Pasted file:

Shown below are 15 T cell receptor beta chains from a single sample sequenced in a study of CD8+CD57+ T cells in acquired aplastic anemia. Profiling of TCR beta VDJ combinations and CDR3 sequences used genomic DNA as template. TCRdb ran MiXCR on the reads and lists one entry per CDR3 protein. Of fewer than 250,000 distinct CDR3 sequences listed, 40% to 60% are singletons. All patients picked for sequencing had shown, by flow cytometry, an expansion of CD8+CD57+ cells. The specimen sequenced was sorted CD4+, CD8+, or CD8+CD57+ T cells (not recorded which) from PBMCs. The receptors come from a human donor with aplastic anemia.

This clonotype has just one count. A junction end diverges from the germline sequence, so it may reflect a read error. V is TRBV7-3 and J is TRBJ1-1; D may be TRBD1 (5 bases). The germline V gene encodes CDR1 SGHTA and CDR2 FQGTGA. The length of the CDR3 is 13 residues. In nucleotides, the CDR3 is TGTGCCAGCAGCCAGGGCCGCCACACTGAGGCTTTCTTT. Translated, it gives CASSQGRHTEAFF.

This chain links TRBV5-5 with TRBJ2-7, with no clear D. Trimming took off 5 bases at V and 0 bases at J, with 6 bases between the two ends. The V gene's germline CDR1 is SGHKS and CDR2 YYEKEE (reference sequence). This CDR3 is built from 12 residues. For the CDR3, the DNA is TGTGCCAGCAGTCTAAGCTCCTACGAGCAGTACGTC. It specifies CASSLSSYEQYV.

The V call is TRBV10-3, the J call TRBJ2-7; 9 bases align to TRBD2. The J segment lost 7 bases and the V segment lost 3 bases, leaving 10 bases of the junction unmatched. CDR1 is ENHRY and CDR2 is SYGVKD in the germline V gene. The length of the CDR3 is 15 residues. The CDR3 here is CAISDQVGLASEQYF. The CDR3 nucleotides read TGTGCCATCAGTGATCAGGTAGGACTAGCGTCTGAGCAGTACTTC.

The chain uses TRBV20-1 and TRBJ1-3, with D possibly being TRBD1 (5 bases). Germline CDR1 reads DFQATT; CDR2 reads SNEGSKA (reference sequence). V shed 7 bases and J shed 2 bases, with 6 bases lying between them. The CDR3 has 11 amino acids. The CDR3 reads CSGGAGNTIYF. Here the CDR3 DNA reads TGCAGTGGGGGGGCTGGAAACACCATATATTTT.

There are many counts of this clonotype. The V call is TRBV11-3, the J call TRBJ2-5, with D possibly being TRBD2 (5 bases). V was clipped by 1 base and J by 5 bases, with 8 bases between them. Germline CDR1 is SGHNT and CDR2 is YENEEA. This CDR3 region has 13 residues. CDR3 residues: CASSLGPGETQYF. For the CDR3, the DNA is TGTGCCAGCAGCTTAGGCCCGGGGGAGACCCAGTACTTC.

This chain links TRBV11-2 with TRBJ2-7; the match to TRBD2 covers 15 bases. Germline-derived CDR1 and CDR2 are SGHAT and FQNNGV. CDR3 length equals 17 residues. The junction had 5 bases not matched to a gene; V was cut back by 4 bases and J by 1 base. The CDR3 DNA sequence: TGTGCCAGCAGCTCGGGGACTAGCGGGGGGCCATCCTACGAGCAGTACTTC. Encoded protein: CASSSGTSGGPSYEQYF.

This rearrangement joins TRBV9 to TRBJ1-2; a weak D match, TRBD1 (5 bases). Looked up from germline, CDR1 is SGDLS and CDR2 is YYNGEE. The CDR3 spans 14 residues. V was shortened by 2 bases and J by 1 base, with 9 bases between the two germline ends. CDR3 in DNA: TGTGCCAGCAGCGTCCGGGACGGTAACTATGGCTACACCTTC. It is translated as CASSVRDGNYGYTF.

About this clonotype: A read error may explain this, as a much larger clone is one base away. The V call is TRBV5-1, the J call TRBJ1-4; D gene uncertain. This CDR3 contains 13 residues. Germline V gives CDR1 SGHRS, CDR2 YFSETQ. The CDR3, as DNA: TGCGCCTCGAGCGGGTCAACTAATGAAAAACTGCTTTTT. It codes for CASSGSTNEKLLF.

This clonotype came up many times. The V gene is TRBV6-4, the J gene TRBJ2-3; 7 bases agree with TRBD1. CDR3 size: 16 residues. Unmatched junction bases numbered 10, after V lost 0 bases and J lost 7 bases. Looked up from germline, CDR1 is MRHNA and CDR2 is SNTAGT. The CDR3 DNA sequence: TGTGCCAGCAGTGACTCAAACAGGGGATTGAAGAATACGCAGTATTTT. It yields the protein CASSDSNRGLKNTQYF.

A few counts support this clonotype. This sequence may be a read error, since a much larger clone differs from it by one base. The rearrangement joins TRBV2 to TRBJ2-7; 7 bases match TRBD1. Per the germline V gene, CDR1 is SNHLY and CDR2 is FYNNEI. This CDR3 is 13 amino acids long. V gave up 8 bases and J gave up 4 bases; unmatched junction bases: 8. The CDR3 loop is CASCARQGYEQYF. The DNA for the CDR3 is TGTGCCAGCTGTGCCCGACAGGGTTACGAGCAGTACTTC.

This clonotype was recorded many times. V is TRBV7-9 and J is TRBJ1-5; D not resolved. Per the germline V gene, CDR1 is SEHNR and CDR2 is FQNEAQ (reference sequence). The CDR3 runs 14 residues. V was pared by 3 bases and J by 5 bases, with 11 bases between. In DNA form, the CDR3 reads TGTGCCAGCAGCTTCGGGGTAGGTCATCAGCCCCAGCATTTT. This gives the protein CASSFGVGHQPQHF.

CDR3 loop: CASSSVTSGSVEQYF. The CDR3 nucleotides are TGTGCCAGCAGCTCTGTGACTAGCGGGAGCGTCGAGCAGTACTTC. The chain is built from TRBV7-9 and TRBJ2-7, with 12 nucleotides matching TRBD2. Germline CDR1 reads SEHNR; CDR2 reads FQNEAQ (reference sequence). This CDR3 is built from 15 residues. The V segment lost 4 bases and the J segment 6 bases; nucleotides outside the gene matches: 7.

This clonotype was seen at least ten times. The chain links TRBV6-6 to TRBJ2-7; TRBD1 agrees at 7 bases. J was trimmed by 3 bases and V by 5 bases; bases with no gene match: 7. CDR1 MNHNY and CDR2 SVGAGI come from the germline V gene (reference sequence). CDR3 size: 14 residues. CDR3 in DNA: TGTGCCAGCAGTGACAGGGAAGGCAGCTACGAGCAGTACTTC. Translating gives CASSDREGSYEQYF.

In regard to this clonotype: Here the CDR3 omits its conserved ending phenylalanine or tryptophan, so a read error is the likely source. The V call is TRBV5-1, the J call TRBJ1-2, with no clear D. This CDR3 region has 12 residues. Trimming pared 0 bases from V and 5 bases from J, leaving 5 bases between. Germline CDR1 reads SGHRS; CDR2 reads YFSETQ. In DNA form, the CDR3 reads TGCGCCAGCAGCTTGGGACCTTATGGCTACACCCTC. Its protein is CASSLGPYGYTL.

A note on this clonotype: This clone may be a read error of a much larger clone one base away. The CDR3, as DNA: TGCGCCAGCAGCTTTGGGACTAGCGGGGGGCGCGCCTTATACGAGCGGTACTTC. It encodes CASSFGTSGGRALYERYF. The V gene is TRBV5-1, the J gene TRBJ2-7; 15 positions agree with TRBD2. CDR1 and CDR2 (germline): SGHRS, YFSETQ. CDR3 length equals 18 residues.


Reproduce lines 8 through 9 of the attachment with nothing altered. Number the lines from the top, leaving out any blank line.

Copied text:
This rearrangement joins TRBV9 to TRBJ1-2; a weak D match, TRBD1 (5 bases). Looked up from germline, CDR1 is SGDLS and CDR2 is YYNGEE. The CDR3 spans 14 residues. V was shortened by 2 bases and J by 1 base, with 9 bases between the two germline ends. CDR3 in DNA: TGTGCCAGCAGCGTCCGGGACGGTAACTATGGCTACACCTTC. It is translated as CASSVRDGNYGYTF.

About this clonotype: A read error may explain this, as a much larger clone is one base away. The V call is TRBV5-1, the J call TRBJ1-4; D gene uncertain. This CDR3 contains 13 residues. Germline V gives CDR1 SGHRS, CDR2 YFSETQ. The CDR3, as DNA: TGCGCCTCGAGCGGGTCAACTAATGAAAAACTGCTTTTT. It codes for CASSGSTNEKLLF.